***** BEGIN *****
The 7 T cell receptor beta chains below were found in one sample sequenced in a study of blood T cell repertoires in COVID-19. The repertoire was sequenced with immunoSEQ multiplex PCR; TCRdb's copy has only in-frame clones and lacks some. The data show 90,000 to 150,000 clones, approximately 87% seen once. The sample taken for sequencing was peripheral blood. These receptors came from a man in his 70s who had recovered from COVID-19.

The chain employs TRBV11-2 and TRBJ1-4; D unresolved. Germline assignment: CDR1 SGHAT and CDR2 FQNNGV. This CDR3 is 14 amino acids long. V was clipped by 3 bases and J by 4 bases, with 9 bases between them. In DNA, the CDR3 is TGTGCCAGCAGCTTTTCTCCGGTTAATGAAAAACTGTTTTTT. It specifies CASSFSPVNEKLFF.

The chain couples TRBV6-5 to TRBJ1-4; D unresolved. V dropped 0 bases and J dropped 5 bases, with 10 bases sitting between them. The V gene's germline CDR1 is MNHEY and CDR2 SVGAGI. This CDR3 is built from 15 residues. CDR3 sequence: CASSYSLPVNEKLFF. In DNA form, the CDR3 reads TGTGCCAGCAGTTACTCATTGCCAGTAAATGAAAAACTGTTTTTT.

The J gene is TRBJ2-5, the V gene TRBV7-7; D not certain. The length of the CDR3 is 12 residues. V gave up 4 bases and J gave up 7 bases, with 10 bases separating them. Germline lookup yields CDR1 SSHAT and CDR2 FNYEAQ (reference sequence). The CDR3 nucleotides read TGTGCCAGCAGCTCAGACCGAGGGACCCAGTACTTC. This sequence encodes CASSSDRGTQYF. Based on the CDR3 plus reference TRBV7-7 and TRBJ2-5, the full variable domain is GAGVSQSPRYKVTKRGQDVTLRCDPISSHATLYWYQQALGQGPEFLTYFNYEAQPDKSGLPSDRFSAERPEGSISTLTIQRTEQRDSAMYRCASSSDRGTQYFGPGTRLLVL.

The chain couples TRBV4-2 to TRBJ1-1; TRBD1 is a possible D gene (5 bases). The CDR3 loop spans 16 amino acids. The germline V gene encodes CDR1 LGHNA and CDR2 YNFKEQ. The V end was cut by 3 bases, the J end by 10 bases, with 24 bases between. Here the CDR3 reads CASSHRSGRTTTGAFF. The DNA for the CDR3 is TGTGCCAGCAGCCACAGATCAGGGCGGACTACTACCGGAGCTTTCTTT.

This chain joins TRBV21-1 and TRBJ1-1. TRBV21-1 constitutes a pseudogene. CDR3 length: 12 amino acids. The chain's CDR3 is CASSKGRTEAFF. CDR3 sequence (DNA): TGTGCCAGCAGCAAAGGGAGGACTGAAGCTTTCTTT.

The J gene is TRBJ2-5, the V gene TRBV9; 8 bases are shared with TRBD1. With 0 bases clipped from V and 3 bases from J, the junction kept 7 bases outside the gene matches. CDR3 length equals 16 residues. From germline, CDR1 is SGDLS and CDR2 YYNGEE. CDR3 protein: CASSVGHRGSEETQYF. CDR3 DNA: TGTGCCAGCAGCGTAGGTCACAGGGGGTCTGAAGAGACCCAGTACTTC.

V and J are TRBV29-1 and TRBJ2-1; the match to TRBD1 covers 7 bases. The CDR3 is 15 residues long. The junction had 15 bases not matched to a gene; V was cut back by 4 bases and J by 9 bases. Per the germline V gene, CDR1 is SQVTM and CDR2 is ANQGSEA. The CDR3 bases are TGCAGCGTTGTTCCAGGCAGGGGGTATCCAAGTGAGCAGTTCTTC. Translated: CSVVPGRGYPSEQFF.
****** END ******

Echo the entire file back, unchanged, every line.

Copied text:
The 7 T cell receptor beta chains below were found in one sample sequenced in a study of blood T cell repertoires in COVID-19. The repertoire was sequenced with immunoSEQ multiplex PCR; TCRdb's copy has only in-frame clones and lacks some. The data show 90,000 to 150,000 clones, approximately 87% seen once. The sample taken for sequencing was peripheral blood. These receptors came from a man in his 70s who had recovered from COVID-19.

The chain employs TRBV11-2 and TRBJ1-4; D unresolved. Germline assignment: CDR1 SGHAT and CDR2 FQNNGV. This CDR3 is 14 amino acids long. V was clipped by 3 bases and J by 4 bases, with 9 bases between them. In DNA, the CDR3 is TGTGCCAGCAGCTTTTCTCCGGTTAATGAAAAACTGTTTTTT. It specifies CASSFSPVNEKLFF.

The chain couples TRBV6-5 to TRBJ1-4; D unresolved. V dropped 0 bases and J dropped 5 bases, with 10 bases sitting between them. The V gene's germline CDR1 is MNHEY and CDR2 SVGAGI. This CDR3 is built from 15 residues. CDR3 sequence: CASSYSLPVNEKLFF. In DNA form, the CDR3 reads TGTGCCAGCAGTTACTCATTGCCAGTAAATGAAAAACTGTTTTTT.

The J gene is TRBJ2-5, the V gene TRBV7-7; D not certain. The length of the CDR3 is 12 residues. V gave up 4 bases and J gave up 7 bases, with 10 bases separating them. Germline lookup yields CDR1 SSHAT and CDR2 FNYEAQ (reference sequence). The CDR3 nucleotides read TGTGCCAGCAGCTCAGACCGAGGGACCCAGTACTTC. This sequence encodes CASSSDRGTQYF. Based on the CDR3 plus reference TRBV7-7 and TRBJ2-5, the full variable domain is GAGVSQSPRYKVTKRGQDVTLRCDPISSHATLYWYQQALGQGPEFLTYFNYEAQPDKSGLPSDRFSAERPEGSISTLTIQRTEQRDSAMYRCASSSDRGTQYFGPGTRLLVL.

The chain couples TRBV4-2 to TRBJ1-1; TRBD1 is a possible D gene (5 bases). The CDR3 loop spans 16 amino acids. The germline V gene encodes CDR1 LGHNA and CDR2 YNFKEQ. The V end was cut by 3 bases, the J end by 10 bases, with 24 bases between. Here the CDR3 reads CASSHRSGRTTTGAFF. The DNA for the CDR3 is TGTGCCAGCAGCCACAGATCAGGGCGGACTACTACCGGAGCTTTCTTT.

This chain joins TRBV21-1 and TRBJ1-1. TRBV21-1 constitutes a pseudogene. CDR3 length: 12 amino acids. The chain's CDR3 is CASSKGRTEAFF. CDR3 sequence (DNA): TGTGCCAGCAGCAAAGGGAGGACTGAAGCTTTCTTT.

The J gene is TRBJ2-5, the V gene TRBV9; 8 bases are shared with TRBD1. With 0 bases clipped from V and 3 bases from J, the junction kept 7 bases outside the gene matches. CDR3 length equals 16 residues. From germline, CDR1 is SGDLS and CDR2 YYNGEE. CDR3 protein: CASSVGHRGSEETQYF. CDR3 DNA: TGTGCCAGCAGCGTAGGTCACAGGGGGTCTGAAGAGACCCAGTACTTC.

V and J are TRBV29-1 and TRBJ2-1; the match to TRBD1 covers 7 bases. The CDR3 is 15 residues long. The junction had 15 bases not matched to a gene; V was cut back by 4 bases and J by 9 bases. Per the germline V gene, CDR1 is SQVTM and CDR2 is ANQGSEA. The CDR3 bases are TGCAGCGTTGTTCCAGGCAGGGGGTATCCAAGTGAGCAGTTCTTC. Translated: CSVVPGRGYPSEQFF.